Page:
|8||*||Apple iTunes 2.0.3-VersionTracker, http://www.versiontracker.com/dyn/moreinfo/macos/9688&vid=33561, Oct. 27, 2006, pp. 1 and 2.|
|9||Braun, N., "Symbolic conversation modeling used as abstract part of the user interface," J. of WSGC, 2002, 10(2), 333-340.|
|10||Clark, D.I. et al., "Application level user interfaces for various media," Proceedings Technology of Object-Oriented Languages and Systems. Tools 32, Nov. 22-25, 1999, Melbourne, Australia, 16-27.|
|11||Dieberger, A. et al., Exploratory navigation in large multimedia documents using Context Lenses, Proceedings of the 35<SUP>th </SUP>Annual Hawaii Int'l Conference on System Sciences, Jan. 7-10, 2002, Big Island, Hawaii, 911-917.|
|12||*||Doug Adams, Doug's Applescripts for iTunes Changes in iTunes 2.0.3, Dec. 15, 2001, http://www.dougscripts.com/itunes/itinfo/203changes.php, p. 1.|
|13||Emiliani, P.L., "User interfaces for disabled and elderly people: a European perspective," Symbiosis of Human and Artifact. Proceedings of the Sixth Int'l Conf. on Human-Computer Interactions, Jul. 9-14, 1995, Tokyo, Japan, vol. 1, 131-136.|
|14||Hanada, K. et al., "User interface of multi media database," Sharp Tech. J., 1989, 43, 67-72 (English language abstract included).|
|15||iHP-100 Support, Internet Citation, Aug. 13, 2003, http://web.archive.org/web, XP-002425221, 1 page.|
|16||iHP-100 User Manuel, Internet Citation, Aug. 13, 2003, http://web.archive.org/web, XP-002425217, 25 pages.|
|17||Petrie, H. et al., "Universal interfaces to multimedia documents," Proceedings Fourth IEEE Int'l Conf. on Multimodal Interfaces, Oct. 14-16, 2002, Pittsburgh, PA, 319-324.|
|18||*||ReplayTV 4000 User Guide, 2001, SONICblue Incorporated, 49-52.|
|19||Roth, V., "Content-based retrieval from digital video," Image and Vision Computing, 1999, 17(7), 531-540.|
|20||*||Thomson Consumer Electronics, RCA User's Guide LYRA RD2201/2202/2204, 1999, pp. 19,22 and 23.|
|Citing Patent||Filing date||Publication date||Applicant||Title|
|US8030563 *||Apr 13, 2009||Oct 4, 2011||Hon Hai Precision Industry Co., Ltd.||Electronic audio playing apparatus and method|
|US8861185||Aug 5, 2010||Oct 14, 2014||David Gideonse XIX Hendrik||Media player and peripheral devices therefore|
|US8875054||Jul 30, 2010||Oct 28, 2014||Apple Inc.||Hybrid knob/slider control|
|US9002879||Nov 16, 2012||Apr 7, 2015||Yahoo! Inc.||Method for sharing and searching playlists|
|US9069452||Dec 1, 2010||Jun 30, 2015||Apple Inc.||Morphing a user-interface control object|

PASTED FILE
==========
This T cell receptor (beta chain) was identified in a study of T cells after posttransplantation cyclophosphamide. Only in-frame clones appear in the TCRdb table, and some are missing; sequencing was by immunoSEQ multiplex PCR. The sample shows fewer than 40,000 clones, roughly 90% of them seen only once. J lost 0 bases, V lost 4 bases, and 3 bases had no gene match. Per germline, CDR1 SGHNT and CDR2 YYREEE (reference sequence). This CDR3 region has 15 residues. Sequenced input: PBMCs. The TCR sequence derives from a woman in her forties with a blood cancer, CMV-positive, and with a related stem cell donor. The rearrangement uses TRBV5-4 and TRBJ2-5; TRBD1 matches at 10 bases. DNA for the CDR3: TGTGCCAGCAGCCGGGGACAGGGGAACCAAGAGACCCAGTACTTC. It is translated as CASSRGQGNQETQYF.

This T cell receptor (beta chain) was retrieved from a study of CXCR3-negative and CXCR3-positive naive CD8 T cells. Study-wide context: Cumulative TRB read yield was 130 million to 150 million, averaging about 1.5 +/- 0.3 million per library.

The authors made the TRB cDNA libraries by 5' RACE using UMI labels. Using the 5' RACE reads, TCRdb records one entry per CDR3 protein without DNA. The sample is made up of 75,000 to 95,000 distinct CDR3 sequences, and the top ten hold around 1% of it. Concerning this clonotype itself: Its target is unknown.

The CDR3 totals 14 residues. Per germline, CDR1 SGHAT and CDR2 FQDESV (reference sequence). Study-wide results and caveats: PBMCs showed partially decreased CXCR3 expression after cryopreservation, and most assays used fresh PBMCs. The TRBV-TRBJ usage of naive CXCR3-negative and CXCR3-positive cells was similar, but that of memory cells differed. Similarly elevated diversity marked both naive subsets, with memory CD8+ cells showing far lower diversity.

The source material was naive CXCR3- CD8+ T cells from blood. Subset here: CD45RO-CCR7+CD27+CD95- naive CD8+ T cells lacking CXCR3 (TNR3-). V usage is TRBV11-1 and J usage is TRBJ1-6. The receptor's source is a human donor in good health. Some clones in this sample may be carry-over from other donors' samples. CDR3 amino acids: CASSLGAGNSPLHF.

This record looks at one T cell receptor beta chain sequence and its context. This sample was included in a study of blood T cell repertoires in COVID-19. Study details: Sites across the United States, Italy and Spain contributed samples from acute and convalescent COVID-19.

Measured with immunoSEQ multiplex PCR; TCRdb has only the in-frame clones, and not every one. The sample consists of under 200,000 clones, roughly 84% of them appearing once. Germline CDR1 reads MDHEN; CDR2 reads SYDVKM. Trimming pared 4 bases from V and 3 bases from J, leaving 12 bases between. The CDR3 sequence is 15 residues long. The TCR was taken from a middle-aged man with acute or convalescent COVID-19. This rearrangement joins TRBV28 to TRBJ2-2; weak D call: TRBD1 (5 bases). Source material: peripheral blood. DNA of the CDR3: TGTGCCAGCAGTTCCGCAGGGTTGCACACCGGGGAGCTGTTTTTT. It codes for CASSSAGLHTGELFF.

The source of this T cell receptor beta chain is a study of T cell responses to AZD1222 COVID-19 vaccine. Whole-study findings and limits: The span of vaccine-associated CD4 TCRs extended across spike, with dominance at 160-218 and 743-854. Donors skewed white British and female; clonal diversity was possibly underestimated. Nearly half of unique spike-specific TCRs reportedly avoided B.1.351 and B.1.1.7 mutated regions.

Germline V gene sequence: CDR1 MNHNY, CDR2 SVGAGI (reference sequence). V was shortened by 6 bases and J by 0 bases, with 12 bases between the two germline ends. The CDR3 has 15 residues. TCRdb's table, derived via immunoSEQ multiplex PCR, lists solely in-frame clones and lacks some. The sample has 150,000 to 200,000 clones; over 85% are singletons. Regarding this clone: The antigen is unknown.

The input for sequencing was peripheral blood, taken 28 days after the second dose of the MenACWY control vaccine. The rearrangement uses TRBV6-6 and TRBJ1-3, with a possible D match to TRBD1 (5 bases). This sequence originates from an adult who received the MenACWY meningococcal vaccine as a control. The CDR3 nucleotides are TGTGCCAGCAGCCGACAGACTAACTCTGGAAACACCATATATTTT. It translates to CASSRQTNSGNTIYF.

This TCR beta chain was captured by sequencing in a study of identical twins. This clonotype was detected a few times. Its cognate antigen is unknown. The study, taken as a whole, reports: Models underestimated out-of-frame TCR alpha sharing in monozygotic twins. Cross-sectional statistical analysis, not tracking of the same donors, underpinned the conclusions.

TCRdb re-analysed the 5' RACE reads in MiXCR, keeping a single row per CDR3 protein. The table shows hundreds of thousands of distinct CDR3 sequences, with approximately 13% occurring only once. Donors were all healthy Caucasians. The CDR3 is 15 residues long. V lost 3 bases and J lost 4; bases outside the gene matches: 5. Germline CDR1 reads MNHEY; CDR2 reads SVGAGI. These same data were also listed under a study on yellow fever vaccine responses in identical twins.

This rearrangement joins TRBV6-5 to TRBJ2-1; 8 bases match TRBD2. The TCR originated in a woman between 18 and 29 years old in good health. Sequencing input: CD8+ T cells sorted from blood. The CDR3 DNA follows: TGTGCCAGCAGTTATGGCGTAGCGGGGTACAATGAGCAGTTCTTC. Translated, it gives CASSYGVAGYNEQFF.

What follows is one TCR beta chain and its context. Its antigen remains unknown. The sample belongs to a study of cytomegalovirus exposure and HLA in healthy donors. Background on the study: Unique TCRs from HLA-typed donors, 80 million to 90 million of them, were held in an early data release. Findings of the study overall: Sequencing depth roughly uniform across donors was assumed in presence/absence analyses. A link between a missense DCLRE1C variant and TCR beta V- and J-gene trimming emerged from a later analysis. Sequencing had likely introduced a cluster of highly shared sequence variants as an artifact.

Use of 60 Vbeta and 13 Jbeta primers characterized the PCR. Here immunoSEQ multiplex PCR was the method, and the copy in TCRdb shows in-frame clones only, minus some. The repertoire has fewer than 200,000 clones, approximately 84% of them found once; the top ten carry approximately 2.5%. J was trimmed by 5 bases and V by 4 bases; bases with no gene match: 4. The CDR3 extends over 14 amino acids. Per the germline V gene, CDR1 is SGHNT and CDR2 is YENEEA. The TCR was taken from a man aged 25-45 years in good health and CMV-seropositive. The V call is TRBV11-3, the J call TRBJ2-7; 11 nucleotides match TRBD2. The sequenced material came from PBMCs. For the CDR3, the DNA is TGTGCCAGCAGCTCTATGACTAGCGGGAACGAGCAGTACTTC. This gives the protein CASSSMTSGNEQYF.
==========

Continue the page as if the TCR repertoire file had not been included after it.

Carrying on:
|US9104288 *||Mar 8, 2011||Aug 11, 2015||Nokia Technologies Oy||Method and apparatus for providing quick access to media functions from a locked screen|
|US20060195480 *||Dec 21, 2005||Aug 31, 2006||Michael Spiegelman||User interface for sharing and searching playlists|
|US20080104516 *||Dec 28, 2006||May 1, 2008||Ulead Systems, Inc.||System and method for editing slideshow|
|US20100229094 *||Sep 9, 2010||Apple Inc.||Audio preview of music|
|US20120233571 *||Mar 8, 2011||Sep 13, 2012||Nokia Corporation||Method and apparatus for providing quick access to media functions from a locked screen|
|USD736815 *||Dec 9, 2014||Aug 18, 2015||Sony Corporation||Portion of display panel or screen with an icon|
|USD741895 *||Dec 18, 2012||Oct 27, 2015||2236008 Ontario Inc.||Display screen or portion thereof with graphical user interface|
|U.S. Classification||715/716, 715/974, G9B/15.014, 715/720, G9B/19.024, G9B/19.002|
|International Classification||G11B15/10, G11B19/02, G06F3/048, G06F17/00, G06F3/023, G11B19/16, G06F3/00|
|Cooperative Classification||G11B27/005, G11B19/022, G11B27/34, G11B19/16, Y10S715/974, G11B15/103, H01H2300/054, G06F3/0219|
|European Classification||G11B27/00V, G11B27/34, G06F3/02A5, G11B15/10E, G11B19/02A, G11B19/16|
|Dec 30, 2004||AS||Assignment|
Owner name: MICROSOFT CORPORATION, WASHINGTON
Free format text: ASSIGNMENT OF ASSIGNORS INTEREST;ASSIGNORS:FONG, JEFFREY;FRANKLIN, DAVID;ABANAMI, THAMER;REEL/FRAME:015501/0971;SIGNING DATES FROM 20040421 TO 20040518
|Sep 22, 2011||FPAY||Fee payment|
Year of fee payment: 4
|Dec 9, 2014||AS||Assignment|
Owner name: MICROSOFT TECHNOLOGY LICENSING, LLC, WASHINGTON
Free format text: ASSIGNMENT OF ASSIGNORS INTEREST;ASSIGNOR:MICROSOFT CORPORATION;REEL/FRAME:034541/0477
Effective date: 20141014